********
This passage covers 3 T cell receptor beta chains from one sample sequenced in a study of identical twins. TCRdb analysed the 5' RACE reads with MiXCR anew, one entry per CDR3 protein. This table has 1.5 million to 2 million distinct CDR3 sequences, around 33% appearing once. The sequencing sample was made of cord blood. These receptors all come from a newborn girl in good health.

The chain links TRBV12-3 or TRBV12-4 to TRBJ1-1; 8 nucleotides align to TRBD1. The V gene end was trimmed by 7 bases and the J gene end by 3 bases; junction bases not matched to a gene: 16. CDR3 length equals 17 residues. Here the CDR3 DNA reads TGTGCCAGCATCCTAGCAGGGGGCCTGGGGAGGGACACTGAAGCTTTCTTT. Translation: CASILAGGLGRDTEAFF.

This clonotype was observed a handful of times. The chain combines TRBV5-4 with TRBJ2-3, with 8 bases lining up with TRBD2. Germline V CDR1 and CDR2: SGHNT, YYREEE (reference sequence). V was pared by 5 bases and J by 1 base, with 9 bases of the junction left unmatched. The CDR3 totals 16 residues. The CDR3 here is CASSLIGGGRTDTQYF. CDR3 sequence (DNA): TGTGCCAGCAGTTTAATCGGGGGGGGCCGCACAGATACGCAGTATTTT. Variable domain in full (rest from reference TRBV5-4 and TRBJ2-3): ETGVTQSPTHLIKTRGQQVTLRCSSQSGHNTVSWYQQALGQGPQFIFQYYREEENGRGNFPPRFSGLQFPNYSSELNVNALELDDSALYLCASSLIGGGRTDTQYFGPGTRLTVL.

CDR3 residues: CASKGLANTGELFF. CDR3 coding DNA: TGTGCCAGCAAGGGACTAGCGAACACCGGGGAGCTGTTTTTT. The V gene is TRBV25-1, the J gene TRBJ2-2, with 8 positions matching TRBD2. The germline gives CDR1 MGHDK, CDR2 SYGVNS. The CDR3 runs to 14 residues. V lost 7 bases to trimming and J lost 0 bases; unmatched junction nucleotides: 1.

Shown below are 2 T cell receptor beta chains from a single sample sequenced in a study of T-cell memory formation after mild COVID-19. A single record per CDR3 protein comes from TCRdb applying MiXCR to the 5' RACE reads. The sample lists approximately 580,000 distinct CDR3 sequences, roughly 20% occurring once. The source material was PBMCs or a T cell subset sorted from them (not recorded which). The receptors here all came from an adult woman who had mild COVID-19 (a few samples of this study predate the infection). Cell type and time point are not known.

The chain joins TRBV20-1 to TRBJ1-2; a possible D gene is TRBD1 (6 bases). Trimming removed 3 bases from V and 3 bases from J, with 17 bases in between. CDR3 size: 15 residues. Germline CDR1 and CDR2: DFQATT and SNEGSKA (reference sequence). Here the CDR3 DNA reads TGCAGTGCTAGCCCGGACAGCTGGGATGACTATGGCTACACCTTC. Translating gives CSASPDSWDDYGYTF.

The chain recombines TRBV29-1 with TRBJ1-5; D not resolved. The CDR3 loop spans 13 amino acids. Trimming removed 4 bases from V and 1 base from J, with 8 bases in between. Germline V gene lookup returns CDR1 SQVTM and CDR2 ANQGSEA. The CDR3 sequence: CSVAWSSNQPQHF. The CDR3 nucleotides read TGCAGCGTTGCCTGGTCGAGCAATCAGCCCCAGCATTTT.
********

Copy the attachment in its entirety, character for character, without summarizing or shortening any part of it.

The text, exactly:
This passage covers 3 T cell receptor beta chains from one sample sequenced in a study of identical twins. TCRdb analysed the 5' RACE reads with MiXCR anew, one entry per CDR3 protein. This table has 1.5 million to 2 million distinct CDR3 sequences, around 33% appearing once. The sequencing sample was made of cord blood. These receptors all come from a newborn girl in good health.

The chain links TRBV12-3 or TRBV12-4 to TRBJ1-1; 8 nucleotides align to TRBD1. The V gene end was trimmed by 7 bases and the J gene end by 3 bases; junction bases not matched to a gene: 16. CDR3 length equals 17 residues. Here the CDR3 DNA reads TGTGCCAGCATCCTAGCAGGGGGCCTGGGGAGGGACACTGAAGCTTTCTTT. Translation: CASILAGGLGRDTEAFF.

This clonotype was observed a handful of times. The chain combines TRBV5-4 with TRBJ2-3, with 8 bases lining up with TRBD2. Germline V CDR1 and CDR2: SGHNT, YYREEE (reference sequence). V was pared by 5 bases and J by 1 base, with 9 bases of the junction left unmatched. The CDR3 totals 16 residues. The CDR3 here is CASSLIGGGRTDTQYF. CDR3 sequence (DNA): TGTGCCAGCAGTTTAATCGGGGGGGGCCGCACAGATACGCAGTATTTT. Variable domain in full (rest from reference TRBV5-4 and TRBJ2-3): ETGVTQSPTHLIKTRGQQVTLRCSSQSGHNTVSWYQQALGQGPQFIFQYYREEENGRGNFPPRFSGLQFPNYSSELNVNALELDDSALYLCASSLIGGGRTDTQYFGPGTRLTVL.

CDR3 residues: CASKGLANTGELFF. CDR3 coding DNA: TGTGCCAGCAAGGGACTAGCGAACACCGGGGAGCTGTTTTTT. The V gene is TRBV25-1, the J gene TRBJ2-2, with 8 positions matching TRBD2. The germline gives CDR1 MGHDK, CDR2 SYGVNS. The CDR3 runs to 14 residues. V lost 7 bases to trimming and J lost 0 bases; unmatched junction nucleotides: 1.

Shown below are 2 T cell receptor beta chains from a single sample sequenced in a study of T-cell memory formation after mild COVID-19. A single record per CDR3 protein comes from TCRdb applying MiXCR to the 5' RACE reads. The sample lists approximately 580,000 distinct CDR3 sequences, roughly 20% occurring once. The source material was PBMCs or a T cell subset sorted from them (not recorded which). The receptors here all came from an adult woman who had mild COVID-19 (a few samples of this study predate the infection). Cell type and time point are not known.

The chain joins TRBV20-1 to TRBJ1-2; a possible D gene is TRBD1 (6 bases). Trimming removed 3 bases from V and 3 bases from J, with 17 bases in between. CDR3 size: 15 residues. Germline CDR1 and CDR2: DFQATT and SNEGSKA (reference sequence). Here the CDR3 DNA reads TGCAGTGCTAGCCCGGACAGCTGGGATGACTATGGCTACACCTTC. Translating gives CSASPDSWDDYGYTF.

The chain recombines TRBV29-1 with TRBJ1-5; D not resolved. The CDR3 loop spans 13 amino acids. Trimming removed 4 bases from V and 1 base from J, with 8 bases in between. Germline V gene lookup returns CDR1 SQVTM and CDR2 ANQGSEA. The CDR3 sequence: CSVAWSSNQPQHF. The CDR3 nucleotides read TGCAGCGTTGCCTGGTCGAGCAATCAGCCCCAGCATTTT.